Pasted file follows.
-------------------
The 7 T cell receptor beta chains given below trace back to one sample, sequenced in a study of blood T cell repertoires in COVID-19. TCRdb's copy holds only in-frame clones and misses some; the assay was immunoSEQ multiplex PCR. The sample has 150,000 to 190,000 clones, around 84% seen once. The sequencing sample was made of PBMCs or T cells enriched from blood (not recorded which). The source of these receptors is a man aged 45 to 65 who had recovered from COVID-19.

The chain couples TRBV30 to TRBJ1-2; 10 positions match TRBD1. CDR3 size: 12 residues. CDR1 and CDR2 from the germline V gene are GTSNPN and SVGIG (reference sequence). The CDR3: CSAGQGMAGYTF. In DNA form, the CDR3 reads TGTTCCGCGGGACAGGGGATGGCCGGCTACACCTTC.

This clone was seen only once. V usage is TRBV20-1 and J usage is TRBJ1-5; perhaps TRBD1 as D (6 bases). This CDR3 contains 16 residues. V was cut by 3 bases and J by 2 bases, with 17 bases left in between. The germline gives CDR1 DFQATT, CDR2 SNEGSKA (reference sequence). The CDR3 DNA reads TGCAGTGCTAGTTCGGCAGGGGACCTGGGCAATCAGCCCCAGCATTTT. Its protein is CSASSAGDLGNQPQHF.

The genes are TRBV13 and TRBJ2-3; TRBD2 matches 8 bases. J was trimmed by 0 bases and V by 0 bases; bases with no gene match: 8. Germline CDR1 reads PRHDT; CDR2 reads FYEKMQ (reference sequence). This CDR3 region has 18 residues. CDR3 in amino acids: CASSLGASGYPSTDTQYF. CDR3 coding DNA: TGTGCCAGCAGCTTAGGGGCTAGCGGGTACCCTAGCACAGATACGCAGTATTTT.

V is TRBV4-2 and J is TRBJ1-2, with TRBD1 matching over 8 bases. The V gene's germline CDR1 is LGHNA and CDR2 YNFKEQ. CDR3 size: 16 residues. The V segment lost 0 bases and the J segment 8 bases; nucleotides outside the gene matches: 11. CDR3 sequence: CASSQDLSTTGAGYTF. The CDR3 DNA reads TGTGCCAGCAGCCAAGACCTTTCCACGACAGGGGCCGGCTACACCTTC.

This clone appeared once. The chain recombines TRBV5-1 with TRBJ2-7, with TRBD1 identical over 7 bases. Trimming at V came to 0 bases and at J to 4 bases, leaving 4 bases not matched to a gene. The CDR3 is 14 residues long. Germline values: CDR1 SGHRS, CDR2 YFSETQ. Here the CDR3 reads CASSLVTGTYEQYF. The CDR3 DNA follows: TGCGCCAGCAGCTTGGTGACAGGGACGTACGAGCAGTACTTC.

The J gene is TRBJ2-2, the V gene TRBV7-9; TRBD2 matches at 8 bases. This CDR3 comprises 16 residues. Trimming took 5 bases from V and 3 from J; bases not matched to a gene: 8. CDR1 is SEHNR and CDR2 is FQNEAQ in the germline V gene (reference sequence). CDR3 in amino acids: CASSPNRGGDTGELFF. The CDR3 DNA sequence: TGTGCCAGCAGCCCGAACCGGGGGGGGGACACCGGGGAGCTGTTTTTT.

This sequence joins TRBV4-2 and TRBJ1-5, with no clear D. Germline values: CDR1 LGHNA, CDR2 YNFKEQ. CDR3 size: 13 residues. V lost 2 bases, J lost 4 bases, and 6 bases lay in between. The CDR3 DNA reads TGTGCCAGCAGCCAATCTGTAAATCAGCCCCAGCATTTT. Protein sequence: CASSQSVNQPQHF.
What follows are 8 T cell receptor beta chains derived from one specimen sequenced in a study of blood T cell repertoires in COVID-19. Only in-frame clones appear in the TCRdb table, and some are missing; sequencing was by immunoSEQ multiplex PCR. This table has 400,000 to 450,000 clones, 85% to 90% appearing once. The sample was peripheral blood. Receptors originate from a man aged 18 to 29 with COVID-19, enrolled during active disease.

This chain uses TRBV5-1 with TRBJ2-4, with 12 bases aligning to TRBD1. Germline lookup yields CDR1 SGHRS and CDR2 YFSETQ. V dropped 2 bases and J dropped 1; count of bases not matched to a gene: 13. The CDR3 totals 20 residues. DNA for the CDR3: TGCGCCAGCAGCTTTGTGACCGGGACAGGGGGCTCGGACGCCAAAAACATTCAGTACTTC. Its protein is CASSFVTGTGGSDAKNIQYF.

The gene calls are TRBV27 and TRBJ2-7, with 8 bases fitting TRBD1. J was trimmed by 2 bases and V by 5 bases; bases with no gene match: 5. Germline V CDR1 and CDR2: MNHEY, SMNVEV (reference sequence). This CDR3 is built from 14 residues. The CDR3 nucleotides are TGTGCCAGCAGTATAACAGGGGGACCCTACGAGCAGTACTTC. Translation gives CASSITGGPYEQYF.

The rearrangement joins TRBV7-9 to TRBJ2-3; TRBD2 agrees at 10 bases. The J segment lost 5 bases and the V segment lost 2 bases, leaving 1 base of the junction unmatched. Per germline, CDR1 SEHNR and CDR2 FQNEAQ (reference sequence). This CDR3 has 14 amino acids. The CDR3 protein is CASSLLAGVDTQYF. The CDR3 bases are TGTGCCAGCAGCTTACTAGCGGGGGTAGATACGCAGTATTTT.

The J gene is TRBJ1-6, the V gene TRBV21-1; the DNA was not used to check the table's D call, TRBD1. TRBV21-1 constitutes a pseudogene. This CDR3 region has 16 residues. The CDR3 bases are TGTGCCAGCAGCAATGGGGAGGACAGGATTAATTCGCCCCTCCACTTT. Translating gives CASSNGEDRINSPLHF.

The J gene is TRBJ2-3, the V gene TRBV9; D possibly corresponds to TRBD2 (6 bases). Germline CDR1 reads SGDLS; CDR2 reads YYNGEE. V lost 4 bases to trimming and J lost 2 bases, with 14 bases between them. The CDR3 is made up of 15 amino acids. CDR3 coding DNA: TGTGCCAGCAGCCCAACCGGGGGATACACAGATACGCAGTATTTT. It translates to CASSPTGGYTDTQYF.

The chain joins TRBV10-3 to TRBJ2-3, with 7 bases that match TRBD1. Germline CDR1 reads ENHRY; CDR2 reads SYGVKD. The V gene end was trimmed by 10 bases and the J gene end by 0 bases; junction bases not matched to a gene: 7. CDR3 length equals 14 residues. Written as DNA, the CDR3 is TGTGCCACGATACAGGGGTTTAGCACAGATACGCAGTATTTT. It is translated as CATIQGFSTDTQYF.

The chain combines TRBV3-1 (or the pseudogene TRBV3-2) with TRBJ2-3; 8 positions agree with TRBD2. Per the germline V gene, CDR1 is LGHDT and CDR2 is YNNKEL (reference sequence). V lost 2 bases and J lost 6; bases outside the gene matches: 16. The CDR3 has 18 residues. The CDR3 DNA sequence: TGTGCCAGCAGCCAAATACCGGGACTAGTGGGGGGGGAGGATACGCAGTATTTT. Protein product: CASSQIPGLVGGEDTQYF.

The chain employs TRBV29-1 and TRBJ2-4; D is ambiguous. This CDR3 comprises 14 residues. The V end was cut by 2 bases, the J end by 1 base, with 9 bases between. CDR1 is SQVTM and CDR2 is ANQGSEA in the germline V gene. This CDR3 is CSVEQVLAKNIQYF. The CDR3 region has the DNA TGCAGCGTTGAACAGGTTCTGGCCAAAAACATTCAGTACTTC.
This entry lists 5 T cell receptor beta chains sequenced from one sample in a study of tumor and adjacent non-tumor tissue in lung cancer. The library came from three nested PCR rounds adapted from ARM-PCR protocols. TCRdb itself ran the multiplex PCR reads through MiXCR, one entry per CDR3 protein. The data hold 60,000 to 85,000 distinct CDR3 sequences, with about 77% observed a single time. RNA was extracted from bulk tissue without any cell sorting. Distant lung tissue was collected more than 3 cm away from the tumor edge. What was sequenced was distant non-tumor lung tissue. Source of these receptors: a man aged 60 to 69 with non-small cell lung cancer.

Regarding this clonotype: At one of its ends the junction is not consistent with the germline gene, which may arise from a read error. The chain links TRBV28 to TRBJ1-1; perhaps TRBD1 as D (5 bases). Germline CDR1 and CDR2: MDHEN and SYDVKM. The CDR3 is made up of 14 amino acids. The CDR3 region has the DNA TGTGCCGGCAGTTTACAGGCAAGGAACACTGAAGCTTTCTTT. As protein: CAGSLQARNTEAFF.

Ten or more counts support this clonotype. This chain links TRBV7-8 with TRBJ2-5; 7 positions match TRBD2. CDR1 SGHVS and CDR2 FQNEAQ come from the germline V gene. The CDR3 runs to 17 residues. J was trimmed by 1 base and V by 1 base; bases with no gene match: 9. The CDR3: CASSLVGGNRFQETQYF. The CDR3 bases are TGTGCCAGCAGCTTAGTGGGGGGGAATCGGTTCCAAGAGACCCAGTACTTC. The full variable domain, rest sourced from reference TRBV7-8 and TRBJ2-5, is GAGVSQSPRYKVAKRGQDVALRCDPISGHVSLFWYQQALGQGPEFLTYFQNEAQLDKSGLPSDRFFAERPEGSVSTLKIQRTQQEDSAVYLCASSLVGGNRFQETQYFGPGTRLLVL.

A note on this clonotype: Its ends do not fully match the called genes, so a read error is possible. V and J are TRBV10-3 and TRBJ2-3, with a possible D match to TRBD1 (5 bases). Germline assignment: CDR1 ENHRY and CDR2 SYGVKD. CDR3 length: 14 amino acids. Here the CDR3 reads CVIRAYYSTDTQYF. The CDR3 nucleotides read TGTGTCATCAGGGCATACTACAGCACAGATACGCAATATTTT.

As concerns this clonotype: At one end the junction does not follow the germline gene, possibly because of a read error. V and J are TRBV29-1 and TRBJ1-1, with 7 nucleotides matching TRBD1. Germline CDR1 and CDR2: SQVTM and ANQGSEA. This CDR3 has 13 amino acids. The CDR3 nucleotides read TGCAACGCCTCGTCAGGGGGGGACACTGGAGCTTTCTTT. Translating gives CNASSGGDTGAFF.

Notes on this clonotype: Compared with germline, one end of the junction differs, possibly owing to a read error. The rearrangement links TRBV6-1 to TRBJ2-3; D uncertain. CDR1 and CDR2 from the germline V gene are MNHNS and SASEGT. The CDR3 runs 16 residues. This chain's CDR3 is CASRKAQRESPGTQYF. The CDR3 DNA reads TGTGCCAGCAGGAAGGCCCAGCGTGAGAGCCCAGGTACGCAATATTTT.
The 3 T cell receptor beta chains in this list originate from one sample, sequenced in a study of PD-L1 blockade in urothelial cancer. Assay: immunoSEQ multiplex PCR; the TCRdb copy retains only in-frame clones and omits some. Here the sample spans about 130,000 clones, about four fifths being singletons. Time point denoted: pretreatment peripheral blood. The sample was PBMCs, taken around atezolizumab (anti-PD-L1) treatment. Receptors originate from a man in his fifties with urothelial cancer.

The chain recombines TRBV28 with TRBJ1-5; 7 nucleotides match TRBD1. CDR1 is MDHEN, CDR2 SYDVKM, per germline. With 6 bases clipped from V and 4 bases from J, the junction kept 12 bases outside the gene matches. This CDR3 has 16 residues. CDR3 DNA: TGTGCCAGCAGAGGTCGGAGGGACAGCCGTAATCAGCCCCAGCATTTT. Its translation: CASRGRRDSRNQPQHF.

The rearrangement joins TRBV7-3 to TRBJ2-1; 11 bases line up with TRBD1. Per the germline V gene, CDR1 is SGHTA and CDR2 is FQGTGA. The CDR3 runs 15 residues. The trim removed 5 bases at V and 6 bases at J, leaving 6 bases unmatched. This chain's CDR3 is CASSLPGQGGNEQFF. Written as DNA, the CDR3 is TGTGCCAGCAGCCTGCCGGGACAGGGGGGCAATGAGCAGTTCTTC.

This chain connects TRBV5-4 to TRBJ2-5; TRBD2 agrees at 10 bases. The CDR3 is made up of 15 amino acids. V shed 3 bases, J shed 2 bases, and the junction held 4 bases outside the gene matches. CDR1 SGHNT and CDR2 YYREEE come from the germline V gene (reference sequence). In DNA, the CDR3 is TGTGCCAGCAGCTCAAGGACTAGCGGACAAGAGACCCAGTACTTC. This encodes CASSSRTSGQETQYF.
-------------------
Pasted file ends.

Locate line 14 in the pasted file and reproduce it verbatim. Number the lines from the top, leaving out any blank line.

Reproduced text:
The J gene is TRBJ2-3, the V gene TRBV9; D possibly corresponds to TRBD2 (6 bases). Germline CDR1 reads SGDLS; CDR2 reads YYNGEE. V lost 4 bases to trimming and J lost 2 bases, with 14 bases between them. The CDR3 is made up of 15 amino acids. CDR3 coding DNA: TGTGCCAGCAGCCCAACCGGGGGATACACAGATACGCAGTATTTT. It translates to CASSPTGGYTDTQYF.